And, as the Peter Lorre character, Ugarte—who stole the Letters of Transit in the first place—explains, the Letters of Transit are signed by General de Gaulle. They cannot be rescinded, cannot even be questioned. If you’ve got those letters, then it’s a universal Get-Out-Of-Jail-Free card. They guarantee you passage through the German lines, and in the end, Victor and Ilsa get away because they have those letters. As Rick says, at last the Germans are only a minor annoyance.
Great, fine, a wonderful movie, but wait!
Huh? Run that by me again… How does the premise of Casablanca stack up against historical reality?
In the Spring of 1940, the war had been going on for about six months. The winter of 1939-1940 was a time of relative inactivity, a time that came to be known as the Sitzkreig. Then the Germans attacked all across a broad western front and by June, the French folded. They surrendered, the war came to a brief halt, and the Nazis occupied much of the north of France, while in the south, the puppet Vichy government took over.
At the time of surrender, all French soldiers were ordered to lay down their weapons and capitulate. Virtually all of them did, with one notable exception: General de Gaulle. Charles de Gaulle defied orders, rejected the armistice, and escaped to Britain, where he spent the rest of the war making anti-Nazi propaganda broadcasts and leading the Free French resistance.
So in the eyes of the French government and the German Reich, what was General Charles de Gaulle?
The answer is simple: General de Gaulle was a traitor. He was a wanted man, a criminal with a very large price on his head.
So, in the end, the entire premise of Casablanca is nonsense. Not only would Letters of Transit signed by General de Gaulle not get you through a Nazi checkpoint, they would be a virtual death sentence. If Casablanca adhered to historical reality, the best thing Victor and Ilsa could have done with the Letters of Transit was pull out their cigarette lighters and set fire to them. Quickly…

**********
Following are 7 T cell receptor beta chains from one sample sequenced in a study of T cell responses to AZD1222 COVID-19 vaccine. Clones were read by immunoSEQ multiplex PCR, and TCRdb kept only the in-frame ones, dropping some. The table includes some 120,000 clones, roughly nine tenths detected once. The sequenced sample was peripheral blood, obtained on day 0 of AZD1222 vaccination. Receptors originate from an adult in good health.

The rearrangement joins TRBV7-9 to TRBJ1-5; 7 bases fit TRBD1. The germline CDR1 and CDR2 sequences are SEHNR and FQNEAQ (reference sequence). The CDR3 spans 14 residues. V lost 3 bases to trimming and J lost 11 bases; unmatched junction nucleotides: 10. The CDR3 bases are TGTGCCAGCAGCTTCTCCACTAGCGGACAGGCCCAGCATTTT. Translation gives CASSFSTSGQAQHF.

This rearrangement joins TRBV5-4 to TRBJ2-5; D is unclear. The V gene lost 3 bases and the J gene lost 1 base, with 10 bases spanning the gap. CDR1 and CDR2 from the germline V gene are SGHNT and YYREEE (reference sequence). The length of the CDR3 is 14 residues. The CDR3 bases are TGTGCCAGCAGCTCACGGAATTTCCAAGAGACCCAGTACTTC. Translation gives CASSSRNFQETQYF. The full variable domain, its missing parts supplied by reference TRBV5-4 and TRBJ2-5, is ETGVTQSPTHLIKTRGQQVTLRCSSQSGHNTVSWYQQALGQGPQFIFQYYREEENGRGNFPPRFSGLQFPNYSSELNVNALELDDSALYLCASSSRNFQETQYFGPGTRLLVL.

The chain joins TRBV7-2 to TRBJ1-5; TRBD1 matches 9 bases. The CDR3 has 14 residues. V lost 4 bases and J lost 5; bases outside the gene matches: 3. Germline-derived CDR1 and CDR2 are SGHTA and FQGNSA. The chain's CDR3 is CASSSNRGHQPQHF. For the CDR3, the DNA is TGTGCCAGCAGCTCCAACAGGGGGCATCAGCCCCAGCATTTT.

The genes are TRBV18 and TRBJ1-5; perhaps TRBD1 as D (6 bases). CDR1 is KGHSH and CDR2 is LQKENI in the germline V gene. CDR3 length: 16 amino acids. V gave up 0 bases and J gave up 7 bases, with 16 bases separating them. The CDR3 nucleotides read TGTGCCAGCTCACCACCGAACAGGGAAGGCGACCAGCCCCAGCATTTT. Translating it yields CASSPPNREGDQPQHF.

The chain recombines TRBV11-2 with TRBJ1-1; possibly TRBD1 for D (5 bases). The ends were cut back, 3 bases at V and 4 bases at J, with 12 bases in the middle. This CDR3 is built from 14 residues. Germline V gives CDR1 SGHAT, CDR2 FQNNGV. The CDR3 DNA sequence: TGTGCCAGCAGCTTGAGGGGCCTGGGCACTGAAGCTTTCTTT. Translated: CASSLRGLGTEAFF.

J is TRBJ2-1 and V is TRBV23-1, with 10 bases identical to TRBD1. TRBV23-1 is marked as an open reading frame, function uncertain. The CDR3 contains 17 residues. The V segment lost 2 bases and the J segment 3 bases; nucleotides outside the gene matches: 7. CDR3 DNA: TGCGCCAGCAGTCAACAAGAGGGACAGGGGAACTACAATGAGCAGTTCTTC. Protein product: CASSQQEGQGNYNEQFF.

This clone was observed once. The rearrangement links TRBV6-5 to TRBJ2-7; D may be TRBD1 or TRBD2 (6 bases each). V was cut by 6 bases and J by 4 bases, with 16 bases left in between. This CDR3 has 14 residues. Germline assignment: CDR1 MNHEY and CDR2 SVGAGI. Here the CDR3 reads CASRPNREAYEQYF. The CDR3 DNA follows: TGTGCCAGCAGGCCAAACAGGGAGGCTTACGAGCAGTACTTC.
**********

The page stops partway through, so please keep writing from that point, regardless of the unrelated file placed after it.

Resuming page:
And yet, the movie works. We’re sucked in, completely. Why? Because the guys that wrote the script were the best.
Let’s look at another great film, Thelma and Louise. The script, written by Callie Khouri, won her an Oscar for Best Screenplay in 1992. I love this film and I teach it regularly here at The Watkins Film School. But there’s something about the film that’s never made sense to me.
Thelma and Louise are both women who are shackled by life, and especially by the men around them. The younger Thelma’s husband, Darryl, is an abusive, sexist, mean-spirited regional manager for a car dealer. He’s also a polyester-wearing womanizer. Louise, who is in a tortured relationship with her boyfriend, struggles to make ends meet slinging hash in a cheap diner.
They decide they need a weekend away from it all and take off. On their journey, the playful, frisky Thelma begs Louise to stop at a roadside honky-tonk for a drink. Louise is reluctant, but finally accepts Thelma’s Call To Adventure (to get all Joseph Campbelly on you). In the dingy redneck saloon, they meet Harlan, a seemingly cheerful redneck barfly who’s a classic Shapeshifter (again with the Joseph Campbell). Thelma gets drunk and dances with Harlan, who spins her around until she gets dizzy.
He offers to take her out to the parking lot for a breath of fresh air. Once outside, he starts putting the moves on Thelma, and when she resists, the scene gets ugly. He slaps Thelma around, brutalizes her, and is just about to rape her when Louise appears behind them, pistol in hand.
She rescues Thelma and it looks like Harlan’s going to back down. But then Harlan cops an attitude with her, spouts out a few vulgar lines of dialogue, and Louise blows him away. Thelma and Louise jump in the car and take off, beginning their road trip/journey to escape that leads ultimately to an event that’s either their destruction or their ultimate liberation, depending on your interpretation (Callie Khouri has always insisted that it was the latter).
Great! Wonderful movie! Stack up those awards.
But wait… Something’s bugging me here. Let’s step back and look at this.